The 1950s Willys concept cars were meant to create excitement for the declining Willys corporation. They couldn't prevent the company's demise in the U.S., but they did lead to unexpected success in South America.
The Aero-Willys wasn't America's first postwar compact, but it was arguably the best. Besides an impeccable pedigree-engineered by the distinguished Clyde Paton, formerly of Packard; styled by the inventive Phil Wright, creator of the beautiful 1933 Pierce Silver Arrow -- the Aero was roomier than Nash's pioneering Rambler, faster than the Henry J, as solid as Hudson's Jet, and better-Looking than any of them.
With all this, the debut 1952 Aeros sold quite well. Then Kaiser Motors Corporation bought Willys-Overland, and the Aero went to the same wall as the Kaiser. The writing on that wall was plain: a dwindling, demoralized dealer body; a doubtful public fearful of being stuck with orphans; an undeserved reputation for poor reliability. Thus did Willys build its final U.S. cars for 1955 (as did Kaiser).
Like other failed automakers, Willys left behind many plans for future models. Happily, these have survived in photographs and written records. They've suggested that American buyers missed out on some of Willys's best ideas.
The first was an Aero station wagon that would have bowed for 1955 had Willys remained independent for 1956 as first projected by Kaiser. And it would have been a hardtop wagon without B-posts, not a pillared pseudo-hardtop like Chevy's new-for-1955 Nomad.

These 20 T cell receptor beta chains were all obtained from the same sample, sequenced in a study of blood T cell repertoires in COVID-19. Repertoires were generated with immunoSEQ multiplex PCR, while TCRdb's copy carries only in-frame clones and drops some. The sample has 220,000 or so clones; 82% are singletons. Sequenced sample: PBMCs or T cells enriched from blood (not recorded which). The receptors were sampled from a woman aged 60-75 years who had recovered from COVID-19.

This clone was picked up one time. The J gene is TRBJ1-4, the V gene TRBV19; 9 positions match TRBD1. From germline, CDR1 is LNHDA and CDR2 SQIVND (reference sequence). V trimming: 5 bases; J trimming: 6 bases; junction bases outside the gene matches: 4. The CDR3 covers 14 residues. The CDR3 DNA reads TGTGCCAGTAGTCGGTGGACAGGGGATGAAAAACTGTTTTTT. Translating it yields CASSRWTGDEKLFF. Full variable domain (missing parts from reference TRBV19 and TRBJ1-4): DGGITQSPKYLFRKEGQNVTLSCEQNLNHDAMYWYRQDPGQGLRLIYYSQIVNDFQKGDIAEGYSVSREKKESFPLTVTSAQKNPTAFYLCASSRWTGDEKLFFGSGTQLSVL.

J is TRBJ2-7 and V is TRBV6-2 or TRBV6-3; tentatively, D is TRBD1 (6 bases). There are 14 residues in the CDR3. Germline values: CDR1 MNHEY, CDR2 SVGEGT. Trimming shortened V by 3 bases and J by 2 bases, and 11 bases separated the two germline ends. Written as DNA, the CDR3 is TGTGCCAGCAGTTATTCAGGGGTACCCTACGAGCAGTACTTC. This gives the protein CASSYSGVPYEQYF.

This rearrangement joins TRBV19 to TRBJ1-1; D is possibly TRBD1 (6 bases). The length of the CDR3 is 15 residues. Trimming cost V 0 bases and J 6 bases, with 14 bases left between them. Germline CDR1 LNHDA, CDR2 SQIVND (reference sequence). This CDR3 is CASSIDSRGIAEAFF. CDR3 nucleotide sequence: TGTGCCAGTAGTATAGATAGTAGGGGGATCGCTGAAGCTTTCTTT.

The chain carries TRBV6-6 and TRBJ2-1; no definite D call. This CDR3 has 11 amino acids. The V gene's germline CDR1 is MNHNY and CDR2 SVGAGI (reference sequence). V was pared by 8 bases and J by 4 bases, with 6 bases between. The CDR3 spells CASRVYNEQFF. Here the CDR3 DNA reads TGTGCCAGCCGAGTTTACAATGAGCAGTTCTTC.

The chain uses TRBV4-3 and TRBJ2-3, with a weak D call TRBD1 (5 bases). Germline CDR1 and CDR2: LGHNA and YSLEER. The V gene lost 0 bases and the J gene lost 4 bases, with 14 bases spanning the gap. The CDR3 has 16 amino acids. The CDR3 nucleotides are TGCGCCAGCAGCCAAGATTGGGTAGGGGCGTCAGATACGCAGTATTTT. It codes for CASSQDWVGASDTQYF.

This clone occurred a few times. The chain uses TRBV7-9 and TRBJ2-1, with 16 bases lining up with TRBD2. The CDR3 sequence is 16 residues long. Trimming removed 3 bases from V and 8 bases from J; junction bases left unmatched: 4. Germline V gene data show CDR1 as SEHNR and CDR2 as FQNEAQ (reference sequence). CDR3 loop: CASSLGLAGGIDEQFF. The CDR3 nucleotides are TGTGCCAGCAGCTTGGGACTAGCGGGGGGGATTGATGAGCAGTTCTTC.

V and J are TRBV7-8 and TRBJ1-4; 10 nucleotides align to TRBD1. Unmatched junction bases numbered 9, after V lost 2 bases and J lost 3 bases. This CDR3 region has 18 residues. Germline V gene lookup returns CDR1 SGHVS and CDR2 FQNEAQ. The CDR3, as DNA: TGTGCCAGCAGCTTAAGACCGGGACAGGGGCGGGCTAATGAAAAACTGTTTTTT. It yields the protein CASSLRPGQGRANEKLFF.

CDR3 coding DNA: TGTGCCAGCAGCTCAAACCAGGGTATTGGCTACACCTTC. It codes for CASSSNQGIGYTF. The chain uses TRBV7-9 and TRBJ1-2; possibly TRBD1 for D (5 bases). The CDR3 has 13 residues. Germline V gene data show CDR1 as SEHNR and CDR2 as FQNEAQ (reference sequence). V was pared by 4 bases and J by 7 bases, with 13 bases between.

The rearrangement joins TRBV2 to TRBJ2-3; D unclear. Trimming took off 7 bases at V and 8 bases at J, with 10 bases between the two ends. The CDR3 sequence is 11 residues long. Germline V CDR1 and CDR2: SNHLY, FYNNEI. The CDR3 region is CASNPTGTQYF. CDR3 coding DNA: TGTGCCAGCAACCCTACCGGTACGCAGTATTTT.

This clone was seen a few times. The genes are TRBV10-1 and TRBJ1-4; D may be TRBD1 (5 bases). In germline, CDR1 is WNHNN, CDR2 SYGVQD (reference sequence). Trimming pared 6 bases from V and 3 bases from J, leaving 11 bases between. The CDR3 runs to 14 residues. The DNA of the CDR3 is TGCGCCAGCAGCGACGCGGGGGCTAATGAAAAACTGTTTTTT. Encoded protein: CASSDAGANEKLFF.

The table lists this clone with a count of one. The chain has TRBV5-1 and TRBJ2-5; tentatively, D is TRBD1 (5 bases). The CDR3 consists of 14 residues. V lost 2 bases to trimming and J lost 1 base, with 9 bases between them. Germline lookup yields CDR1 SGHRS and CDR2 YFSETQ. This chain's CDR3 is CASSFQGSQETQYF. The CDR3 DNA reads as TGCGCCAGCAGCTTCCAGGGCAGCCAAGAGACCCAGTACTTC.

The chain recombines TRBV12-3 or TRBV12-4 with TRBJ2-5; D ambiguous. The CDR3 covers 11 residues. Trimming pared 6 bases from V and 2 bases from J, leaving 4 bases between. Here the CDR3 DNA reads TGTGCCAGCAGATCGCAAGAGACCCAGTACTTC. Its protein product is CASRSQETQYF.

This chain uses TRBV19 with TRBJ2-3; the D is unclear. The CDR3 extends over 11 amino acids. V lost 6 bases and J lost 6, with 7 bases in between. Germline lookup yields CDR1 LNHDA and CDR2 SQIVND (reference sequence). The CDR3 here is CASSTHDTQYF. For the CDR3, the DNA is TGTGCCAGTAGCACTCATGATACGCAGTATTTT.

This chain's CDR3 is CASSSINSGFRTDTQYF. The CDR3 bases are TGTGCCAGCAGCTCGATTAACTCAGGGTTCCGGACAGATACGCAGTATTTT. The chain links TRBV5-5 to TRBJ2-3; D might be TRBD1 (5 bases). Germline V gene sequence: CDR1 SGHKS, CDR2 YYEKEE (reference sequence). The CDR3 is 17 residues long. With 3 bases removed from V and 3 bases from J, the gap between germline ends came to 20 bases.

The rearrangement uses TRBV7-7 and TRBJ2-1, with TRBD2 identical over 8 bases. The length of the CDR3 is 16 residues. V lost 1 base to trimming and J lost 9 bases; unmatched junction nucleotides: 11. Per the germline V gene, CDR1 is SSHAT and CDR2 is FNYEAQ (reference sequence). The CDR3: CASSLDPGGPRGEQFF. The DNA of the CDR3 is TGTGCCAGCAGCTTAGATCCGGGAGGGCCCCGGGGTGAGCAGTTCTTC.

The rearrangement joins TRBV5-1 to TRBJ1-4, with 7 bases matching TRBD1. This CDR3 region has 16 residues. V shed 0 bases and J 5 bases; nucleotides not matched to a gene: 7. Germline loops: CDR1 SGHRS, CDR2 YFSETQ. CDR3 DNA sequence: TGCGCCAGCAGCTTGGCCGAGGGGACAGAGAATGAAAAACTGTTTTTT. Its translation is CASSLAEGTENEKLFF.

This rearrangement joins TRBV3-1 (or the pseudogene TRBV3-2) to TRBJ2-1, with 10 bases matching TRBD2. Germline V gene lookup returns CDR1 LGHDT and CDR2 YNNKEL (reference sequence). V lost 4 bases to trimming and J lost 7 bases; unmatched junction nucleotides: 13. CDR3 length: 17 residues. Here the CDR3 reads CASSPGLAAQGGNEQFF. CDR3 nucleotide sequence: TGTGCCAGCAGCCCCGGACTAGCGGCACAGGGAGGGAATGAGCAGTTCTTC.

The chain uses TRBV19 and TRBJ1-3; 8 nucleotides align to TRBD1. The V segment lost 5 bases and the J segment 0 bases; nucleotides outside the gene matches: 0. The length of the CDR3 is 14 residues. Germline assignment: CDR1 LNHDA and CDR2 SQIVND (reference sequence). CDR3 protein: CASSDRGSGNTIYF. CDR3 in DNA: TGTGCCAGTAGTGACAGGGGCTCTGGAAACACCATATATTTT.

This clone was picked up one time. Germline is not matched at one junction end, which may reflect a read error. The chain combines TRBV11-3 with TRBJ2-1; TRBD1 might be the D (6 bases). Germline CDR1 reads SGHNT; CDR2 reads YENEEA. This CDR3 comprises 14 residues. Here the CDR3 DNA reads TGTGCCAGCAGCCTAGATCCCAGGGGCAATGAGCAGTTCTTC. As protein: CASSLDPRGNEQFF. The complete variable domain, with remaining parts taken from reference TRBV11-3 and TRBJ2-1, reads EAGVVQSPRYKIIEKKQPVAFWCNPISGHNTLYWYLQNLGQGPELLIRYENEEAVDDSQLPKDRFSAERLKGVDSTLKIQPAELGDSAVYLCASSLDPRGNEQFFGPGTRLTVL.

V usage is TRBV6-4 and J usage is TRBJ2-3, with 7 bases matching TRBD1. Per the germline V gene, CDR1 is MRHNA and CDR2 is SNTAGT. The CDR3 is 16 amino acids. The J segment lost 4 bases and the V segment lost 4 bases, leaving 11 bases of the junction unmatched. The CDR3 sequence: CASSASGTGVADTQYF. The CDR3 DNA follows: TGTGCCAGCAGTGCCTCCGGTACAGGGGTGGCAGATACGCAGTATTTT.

C-posts were gracefully curved, while the roof extended slightly past a roll-down tailgate window framed by slim D-pillars. Styling below the beltline was pure stock Aero. Had it come off, Willys would have beaten General Motors -- though maybe not American Motors -- to hardtop wagons, but the notion evidently went no further than a single 3/8-scale clay model.
Slated to debut a bit later was an ultra-sleek Aero-based hardtop, a likely replacement for the original Eagle/Bermuda. Only one illustration of this design has been found. It shows projectile-like front fenders with deeply "frenched" headlamps, plus a low hood, lots of glass, and a well-formed overall shape. This car would have been as stunning in its day as Studebaker's 1953 "Loewy coupes," but it was a long-shot with no real hope.
The Willys were redesigned in order to create excitement and boost sales. Continue on to the next page to learn more about the new designs.